Monday, April 12, 2021

The Syrena Legacy Series by Anna Banks

When Emma literally stumbles into a violet-eyed stranger on the boardwalk of a Florida beach, it's definitely not love at first sight, more like humiliation at first sight.  The encounter is quickly forgotten, though, when Emma's beach trip ends in tragedy.  That is, until the handsome stranger shows up again in her New Jersey high school classroom.  

Galen is a Triton royal given leave to live life on land and be a Syrena ambassador to humans.  When he spots Emma using a gift that has disappeared from among his people, he can't believe it, and he really can't believe she doesn't know she even has the gift.  Determined to find out her secret, he follows her home, but he has to admit that it's not the importance of Emma's gift to his people that attracts him to her.

Unbelievable hijinks ensue as Emma and Galen's relationship blossoms from suspicion to love.  Soon Emma is exploring a world she never knew existed and is suddenly plunged into the dramas of mermaid-kind that strike even closer to home than she could ever have imagined.  

When I'm looking for something a little lightweight and fast reading to enjoy, YA romance is what I

reach for.  The premise of Of Poseidon is a little absurd, but Banks sells it and I couldn't pull myself away from Emma and Galen and their star-crossed romance.  The main character's irritating penchant for childish verbal ticks ("ohmysweetgoodness" or "fan-flipping-tastic") tested my patience, but the fast moving plot saved me from putting this down.  The second book, Of Triton, is arguably the better of the two with Emma maturing into her new life and Galen's chapters revealing more of the Syrena world.  

The second book has a satisfying conclusion, while the third, Of Neptune, shoots off in a new direction, a direction with an overprotective love interest and the beginnings of what looked to be an irritating love triangle, not to mention the return of "ohmysweetgoodness."  I decided within 60 pages that while Banks wrote a trilogy, I was happy to leave this series a duology.  

Monday, April 5, 2021

Good Company by Cynthia D'Aprix Sweeney

On the afternoon of her daughter Ruby's high school graduation, Flora Mancini, while hunting for an old family photo, stumbles across a lost wedding ring, a ring that was supposed to have been lost and forgotten at the bottom of a pond for years, but somehow has reappeared.  The discovery of the ring throws Flora's life into turmoil and casts her history with her husband, Julian, into doubt.  Flora always thought she and Julian were the real thing, now she's not so sure.  Over the course of the book, Sweeney weaves the present with the past of Flora and Julian and their friends Margot and David, creating a rich drama of family and relationships that comes to a reckoning at the very place where the photo that lead Flora to the ring was taken.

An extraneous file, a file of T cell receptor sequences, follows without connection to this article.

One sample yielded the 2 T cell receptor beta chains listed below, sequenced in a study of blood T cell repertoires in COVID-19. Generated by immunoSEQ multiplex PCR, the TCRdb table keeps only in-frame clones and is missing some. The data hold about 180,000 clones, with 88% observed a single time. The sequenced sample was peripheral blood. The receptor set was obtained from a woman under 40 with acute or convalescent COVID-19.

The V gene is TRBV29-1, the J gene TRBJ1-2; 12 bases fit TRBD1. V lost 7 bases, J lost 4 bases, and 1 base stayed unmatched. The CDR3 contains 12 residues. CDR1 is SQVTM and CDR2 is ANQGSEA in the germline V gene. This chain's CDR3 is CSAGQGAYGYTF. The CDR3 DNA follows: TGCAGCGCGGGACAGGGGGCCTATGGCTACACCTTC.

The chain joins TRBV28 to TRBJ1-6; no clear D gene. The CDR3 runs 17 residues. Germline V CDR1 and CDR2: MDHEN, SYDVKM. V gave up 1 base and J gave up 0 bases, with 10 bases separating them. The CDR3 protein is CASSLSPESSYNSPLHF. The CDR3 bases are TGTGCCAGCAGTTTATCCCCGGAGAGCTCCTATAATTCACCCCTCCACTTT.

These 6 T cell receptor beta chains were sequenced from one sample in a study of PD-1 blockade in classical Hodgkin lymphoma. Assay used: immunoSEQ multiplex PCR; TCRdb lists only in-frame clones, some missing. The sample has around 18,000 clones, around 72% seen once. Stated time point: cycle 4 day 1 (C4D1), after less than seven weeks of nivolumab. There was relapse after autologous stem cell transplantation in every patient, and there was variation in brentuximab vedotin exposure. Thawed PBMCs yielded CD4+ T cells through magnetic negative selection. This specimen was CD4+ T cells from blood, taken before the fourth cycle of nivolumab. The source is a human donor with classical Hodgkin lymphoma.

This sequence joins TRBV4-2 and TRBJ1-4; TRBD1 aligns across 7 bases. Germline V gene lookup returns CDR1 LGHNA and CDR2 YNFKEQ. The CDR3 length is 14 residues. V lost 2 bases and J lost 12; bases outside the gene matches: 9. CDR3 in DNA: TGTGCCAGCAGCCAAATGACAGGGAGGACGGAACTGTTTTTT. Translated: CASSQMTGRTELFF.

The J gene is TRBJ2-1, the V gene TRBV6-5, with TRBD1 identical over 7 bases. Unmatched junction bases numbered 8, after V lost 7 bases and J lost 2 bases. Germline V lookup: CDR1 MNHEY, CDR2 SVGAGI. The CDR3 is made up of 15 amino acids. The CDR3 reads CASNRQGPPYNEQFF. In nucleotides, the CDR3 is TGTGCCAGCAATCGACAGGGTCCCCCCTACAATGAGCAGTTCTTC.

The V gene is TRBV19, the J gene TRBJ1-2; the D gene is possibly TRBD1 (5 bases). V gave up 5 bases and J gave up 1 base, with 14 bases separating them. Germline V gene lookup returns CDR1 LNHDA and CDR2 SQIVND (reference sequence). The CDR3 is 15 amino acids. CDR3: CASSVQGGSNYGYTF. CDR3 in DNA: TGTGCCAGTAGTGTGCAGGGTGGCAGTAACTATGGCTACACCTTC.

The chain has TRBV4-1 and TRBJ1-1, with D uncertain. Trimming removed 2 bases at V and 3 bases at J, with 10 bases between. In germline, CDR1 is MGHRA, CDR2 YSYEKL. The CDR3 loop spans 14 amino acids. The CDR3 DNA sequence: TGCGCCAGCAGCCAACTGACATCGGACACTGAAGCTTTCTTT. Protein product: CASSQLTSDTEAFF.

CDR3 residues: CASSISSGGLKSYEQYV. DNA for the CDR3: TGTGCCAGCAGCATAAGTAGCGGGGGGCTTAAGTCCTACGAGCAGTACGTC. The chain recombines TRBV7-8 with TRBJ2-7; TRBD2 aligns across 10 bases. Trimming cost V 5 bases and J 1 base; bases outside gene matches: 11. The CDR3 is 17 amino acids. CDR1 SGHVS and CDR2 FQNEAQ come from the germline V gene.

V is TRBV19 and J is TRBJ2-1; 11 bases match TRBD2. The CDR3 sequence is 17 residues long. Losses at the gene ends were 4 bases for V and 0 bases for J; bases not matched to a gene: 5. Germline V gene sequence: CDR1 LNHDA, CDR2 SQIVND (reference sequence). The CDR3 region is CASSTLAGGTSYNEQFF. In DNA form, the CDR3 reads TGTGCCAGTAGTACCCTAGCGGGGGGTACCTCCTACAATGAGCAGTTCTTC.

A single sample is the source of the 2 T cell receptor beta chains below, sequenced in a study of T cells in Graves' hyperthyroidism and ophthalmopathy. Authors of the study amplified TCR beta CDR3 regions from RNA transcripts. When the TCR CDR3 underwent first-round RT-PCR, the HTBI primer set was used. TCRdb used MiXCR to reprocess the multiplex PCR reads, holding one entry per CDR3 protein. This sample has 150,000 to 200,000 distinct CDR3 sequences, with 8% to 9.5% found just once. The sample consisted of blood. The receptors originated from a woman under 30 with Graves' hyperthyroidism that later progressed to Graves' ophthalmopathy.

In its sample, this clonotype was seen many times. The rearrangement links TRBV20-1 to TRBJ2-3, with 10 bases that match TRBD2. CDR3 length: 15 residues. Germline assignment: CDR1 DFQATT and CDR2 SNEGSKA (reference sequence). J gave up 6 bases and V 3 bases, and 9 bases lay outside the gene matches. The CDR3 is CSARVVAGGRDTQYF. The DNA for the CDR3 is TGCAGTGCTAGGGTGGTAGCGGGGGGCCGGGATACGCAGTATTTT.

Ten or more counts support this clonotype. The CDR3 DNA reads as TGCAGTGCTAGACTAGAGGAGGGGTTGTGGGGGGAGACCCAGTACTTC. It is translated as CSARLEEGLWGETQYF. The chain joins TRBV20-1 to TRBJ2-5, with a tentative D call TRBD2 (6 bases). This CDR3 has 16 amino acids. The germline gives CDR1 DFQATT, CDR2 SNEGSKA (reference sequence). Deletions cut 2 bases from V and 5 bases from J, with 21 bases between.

Poor Good Company seems to be having a rough go of it in Goodreads reviews.  People seem to think it doesn't live up Sweeney's smash hit debut, The Nest.  Lucky for Good Company, I suck at reading books, so I haven't even read the much-acclaimed The Nest, so Good Company gets to stand on its own merits.  And it has them!  Frankly, the way that the plot unfolded, acquainting readers with the characters and the histories by spending time with each character reminded me a bit of Maggie O'Farrell's style, which I love.  I love a story with layers that slowly pulls them off until the characters and their stories feel real, and I long for their redemption as much as they do. I love the slow burn of this style, and I love the payoff, the moment of redemption or the moment when that redemption at least seems possible.  I think Good Company accomplishes that without making things that are hard seem too easy.  

In addition to what Sweeney does with her characters, I appreciated her talent for setting the scenes.  The book takes place primarily in three places - California, where Flora and Julian are finally both making a good living after years as struggling theater actors; New York City, where both characters got their start in the theater; and Stoneham, an idyllic upstate New York farm that hosts a yearly outdoor, avant-garde theater production.  Sweeney captures the languor of a countryside summer interrupted by the excitement of a theater production.  She brings to life a California that was meant to be a temporary stop for Flora and Julia, but a sun-washed spot where they made a home.  New York and the theater scene is arguably the most well-drawn, and Sweeney captures the excitement of the theater people with big ideas trying to make them work and eke out a living, the scraping and struggling for roles, the living in a miniscule apartment, but also the magic of when it all just works.  

I enjoyed Sweeney's sophomore effort, and if it is, indeed, the lesser of her two novels, then I imagine I'll quite love The Nest!  

(Disclaimer: Review copy received from the publisher via NetGalley, but as ever, all bookish opinions are rendered honestly.)